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“Launching the single currency marks a turning point for Europe and is crucial to stability, high growth and employment,” declared Tony Blair, then UK Prime Minister, in March 1998. “The euro’s opponents are disheartened as their predictions of chaos and disaster haven’t materialized,” observed former Conservative Chancellor Kenneth Clarke in October 2002, as British euro cheerleaders, many disgracefully opposing a referendum, were still pushing us to join.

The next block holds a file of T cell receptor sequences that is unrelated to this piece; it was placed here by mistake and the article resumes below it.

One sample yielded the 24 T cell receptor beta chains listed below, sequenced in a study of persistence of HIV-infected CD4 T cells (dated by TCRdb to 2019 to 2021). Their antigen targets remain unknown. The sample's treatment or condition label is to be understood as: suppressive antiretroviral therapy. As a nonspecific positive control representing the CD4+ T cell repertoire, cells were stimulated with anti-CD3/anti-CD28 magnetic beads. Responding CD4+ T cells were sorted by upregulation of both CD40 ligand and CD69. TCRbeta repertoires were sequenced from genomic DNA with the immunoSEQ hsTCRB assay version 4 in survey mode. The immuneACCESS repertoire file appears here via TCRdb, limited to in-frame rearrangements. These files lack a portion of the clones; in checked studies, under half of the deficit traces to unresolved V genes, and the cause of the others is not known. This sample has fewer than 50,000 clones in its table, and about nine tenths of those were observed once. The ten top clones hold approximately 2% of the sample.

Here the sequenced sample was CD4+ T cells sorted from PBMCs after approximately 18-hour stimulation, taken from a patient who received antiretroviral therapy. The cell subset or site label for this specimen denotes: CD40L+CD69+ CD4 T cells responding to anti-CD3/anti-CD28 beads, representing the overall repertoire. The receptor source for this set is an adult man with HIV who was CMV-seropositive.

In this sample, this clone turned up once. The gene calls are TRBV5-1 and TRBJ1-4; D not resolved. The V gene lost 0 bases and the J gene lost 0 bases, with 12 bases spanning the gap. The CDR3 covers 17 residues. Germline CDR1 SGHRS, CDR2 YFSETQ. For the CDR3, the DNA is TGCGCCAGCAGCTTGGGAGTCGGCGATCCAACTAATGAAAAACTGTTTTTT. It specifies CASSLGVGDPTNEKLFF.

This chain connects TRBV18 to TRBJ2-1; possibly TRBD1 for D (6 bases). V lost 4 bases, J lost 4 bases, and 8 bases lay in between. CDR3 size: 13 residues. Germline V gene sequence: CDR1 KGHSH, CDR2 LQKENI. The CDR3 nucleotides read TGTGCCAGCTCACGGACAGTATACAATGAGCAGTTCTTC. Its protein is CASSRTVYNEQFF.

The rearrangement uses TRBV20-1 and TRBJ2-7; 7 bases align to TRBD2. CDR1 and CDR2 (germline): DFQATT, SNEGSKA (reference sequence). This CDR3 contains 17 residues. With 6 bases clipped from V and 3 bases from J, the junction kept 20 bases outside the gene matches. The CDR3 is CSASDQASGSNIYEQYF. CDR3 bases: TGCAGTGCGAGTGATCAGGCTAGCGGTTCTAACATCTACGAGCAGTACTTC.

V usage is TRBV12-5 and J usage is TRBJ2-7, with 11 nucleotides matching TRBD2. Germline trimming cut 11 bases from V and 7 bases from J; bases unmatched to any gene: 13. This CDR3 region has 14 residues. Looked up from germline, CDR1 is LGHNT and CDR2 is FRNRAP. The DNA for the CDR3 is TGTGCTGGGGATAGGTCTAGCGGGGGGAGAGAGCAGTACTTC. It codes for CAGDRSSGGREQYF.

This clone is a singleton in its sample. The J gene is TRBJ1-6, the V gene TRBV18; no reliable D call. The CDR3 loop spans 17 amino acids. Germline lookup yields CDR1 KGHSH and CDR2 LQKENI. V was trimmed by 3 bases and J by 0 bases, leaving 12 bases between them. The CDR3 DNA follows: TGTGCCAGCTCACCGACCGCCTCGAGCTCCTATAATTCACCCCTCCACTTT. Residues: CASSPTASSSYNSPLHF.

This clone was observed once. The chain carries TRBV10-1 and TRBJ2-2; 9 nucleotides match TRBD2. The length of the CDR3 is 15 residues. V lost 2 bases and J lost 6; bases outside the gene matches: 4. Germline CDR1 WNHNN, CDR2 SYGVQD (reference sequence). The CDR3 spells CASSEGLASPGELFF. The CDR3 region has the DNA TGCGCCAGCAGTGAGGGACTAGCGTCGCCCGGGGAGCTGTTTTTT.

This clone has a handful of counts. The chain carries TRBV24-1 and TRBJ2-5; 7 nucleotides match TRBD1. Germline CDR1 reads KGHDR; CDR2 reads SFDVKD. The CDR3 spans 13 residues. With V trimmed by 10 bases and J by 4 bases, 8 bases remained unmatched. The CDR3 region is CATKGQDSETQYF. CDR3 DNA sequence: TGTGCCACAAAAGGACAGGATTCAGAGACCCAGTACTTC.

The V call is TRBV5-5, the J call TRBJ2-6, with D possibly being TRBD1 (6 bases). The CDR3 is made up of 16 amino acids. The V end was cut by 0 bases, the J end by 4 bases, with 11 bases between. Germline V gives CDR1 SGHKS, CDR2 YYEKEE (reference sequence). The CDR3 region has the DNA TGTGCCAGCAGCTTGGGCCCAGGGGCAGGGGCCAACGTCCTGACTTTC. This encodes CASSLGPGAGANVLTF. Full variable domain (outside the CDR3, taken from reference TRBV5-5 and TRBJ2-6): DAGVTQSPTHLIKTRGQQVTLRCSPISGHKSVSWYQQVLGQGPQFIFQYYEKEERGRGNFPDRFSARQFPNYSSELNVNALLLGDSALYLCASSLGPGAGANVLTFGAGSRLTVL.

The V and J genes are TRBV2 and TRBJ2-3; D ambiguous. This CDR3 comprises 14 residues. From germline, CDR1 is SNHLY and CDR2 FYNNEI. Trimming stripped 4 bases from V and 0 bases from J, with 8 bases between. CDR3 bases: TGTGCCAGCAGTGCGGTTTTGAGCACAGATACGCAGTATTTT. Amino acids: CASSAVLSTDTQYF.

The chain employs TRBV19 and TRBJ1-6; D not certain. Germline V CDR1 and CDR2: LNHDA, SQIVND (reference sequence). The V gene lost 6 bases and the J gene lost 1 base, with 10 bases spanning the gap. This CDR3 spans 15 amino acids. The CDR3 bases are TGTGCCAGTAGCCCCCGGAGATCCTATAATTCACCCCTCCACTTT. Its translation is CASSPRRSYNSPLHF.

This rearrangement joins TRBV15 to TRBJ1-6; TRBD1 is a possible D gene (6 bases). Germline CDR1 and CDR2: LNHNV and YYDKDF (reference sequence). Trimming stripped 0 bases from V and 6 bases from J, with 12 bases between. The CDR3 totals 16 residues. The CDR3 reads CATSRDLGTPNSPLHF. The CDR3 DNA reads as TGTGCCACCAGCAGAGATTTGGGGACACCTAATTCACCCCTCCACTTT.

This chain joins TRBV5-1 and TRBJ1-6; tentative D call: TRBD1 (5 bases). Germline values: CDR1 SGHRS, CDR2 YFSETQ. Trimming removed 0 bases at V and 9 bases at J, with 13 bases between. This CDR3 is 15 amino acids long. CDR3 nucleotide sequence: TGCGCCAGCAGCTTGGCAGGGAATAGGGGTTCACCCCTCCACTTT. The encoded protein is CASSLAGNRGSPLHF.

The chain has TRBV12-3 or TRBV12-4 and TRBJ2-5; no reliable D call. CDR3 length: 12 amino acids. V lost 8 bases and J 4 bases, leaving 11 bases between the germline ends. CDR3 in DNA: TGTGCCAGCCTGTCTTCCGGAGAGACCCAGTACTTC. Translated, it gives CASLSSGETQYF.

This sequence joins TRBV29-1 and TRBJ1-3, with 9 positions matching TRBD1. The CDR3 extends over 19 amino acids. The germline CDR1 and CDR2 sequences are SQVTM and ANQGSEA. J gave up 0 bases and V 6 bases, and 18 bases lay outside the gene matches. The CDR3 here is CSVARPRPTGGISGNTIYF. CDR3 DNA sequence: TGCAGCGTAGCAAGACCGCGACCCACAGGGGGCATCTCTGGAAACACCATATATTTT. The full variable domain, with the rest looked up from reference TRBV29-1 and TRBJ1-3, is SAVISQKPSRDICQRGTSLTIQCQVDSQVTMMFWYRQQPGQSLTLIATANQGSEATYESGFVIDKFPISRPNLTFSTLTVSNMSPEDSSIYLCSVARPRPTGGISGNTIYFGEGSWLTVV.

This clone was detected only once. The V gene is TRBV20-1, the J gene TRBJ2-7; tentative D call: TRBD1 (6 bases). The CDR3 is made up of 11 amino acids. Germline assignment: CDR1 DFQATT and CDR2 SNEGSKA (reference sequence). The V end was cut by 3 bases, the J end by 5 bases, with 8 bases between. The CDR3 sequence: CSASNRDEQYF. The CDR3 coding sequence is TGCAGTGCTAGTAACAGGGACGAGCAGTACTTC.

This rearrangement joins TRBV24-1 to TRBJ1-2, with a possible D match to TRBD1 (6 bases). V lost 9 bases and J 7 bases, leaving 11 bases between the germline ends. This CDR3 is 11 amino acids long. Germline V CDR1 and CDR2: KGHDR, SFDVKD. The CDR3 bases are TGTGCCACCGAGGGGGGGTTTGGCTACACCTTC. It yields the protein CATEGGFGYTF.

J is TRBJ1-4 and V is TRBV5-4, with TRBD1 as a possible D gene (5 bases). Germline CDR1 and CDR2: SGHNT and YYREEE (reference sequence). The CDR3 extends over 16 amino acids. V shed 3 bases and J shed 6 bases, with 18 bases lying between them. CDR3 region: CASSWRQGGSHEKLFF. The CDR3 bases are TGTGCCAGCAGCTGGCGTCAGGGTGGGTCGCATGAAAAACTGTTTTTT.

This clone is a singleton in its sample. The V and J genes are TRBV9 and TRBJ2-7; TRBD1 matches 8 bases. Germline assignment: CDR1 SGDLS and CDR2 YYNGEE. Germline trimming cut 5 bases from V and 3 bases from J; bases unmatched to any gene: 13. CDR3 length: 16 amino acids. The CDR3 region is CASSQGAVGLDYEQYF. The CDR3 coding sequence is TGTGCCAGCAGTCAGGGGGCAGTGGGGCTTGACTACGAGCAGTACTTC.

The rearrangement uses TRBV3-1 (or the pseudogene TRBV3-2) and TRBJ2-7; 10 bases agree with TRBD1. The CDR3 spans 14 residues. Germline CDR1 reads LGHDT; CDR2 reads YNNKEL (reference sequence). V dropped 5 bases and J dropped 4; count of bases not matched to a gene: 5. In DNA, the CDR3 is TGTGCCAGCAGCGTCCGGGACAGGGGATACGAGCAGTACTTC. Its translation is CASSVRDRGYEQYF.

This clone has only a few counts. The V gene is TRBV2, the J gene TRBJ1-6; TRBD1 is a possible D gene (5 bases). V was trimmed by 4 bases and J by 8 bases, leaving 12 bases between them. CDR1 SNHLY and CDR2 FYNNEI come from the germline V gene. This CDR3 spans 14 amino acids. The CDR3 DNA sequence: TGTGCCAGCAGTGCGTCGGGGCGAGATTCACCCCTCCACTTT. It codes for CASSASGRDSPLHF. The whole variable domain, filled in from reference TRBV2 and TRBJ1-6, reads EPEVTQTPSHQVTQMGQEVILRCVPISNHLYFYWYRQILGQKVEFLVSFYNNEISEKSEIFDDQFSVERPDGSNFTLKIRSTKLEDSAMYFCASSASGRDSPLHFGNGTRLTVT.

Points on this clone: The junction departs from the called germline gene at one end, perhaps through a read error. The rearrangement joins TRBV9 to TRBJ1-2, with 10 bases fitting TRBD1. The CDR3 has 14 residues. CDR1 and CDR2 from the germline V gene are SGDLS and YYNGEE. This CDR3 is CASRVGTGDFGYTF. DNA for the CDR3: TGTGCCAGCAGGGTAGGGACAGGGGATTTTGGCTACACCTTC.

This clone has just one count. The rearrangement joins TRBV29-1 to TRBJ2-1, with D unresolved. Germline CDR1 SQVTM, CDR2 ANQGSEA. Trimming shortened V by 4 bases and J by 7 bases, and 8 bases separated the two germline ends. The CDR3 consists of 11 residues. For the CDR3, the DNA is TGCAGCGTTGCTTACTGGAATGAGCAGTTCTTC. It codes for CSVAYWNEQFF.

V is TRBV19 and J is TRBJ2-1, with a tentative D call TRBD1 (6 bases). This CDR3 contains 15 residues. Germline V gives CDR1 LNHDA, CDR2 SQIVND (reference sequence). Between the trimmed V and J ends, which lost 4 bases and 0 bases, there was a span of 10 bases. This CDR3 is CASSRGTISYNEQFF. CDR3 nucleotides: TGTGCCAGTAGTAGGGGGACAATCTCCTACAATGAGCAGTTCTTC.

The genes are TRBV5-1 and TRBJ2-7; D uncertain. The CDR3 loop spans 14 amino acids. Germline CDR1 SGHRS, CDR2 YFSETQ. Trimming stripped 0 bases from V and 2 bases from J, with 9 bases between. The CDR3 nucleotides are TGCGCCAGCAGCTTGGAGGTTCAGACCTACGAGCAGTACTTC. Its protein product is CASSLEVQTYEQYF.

“The euro is a protection shield against the crisis,” claimed then EU President Jose Manuel Barosso in February 2010, the Portuguese Maoist-turned-Communist-turned-Brussels-careerist seemingly unaware that sovereign bond yields were already flashing red across the eurozone “periphery”. The likes of Spain, Portugal and Greece were struggling to remain solvent, their national balance sheets already weak from years of over-spending, then crushed by the gargantuan losses of hubristic, politically-powerful banks in the aftermath of the 2008 sub-prime collapse.

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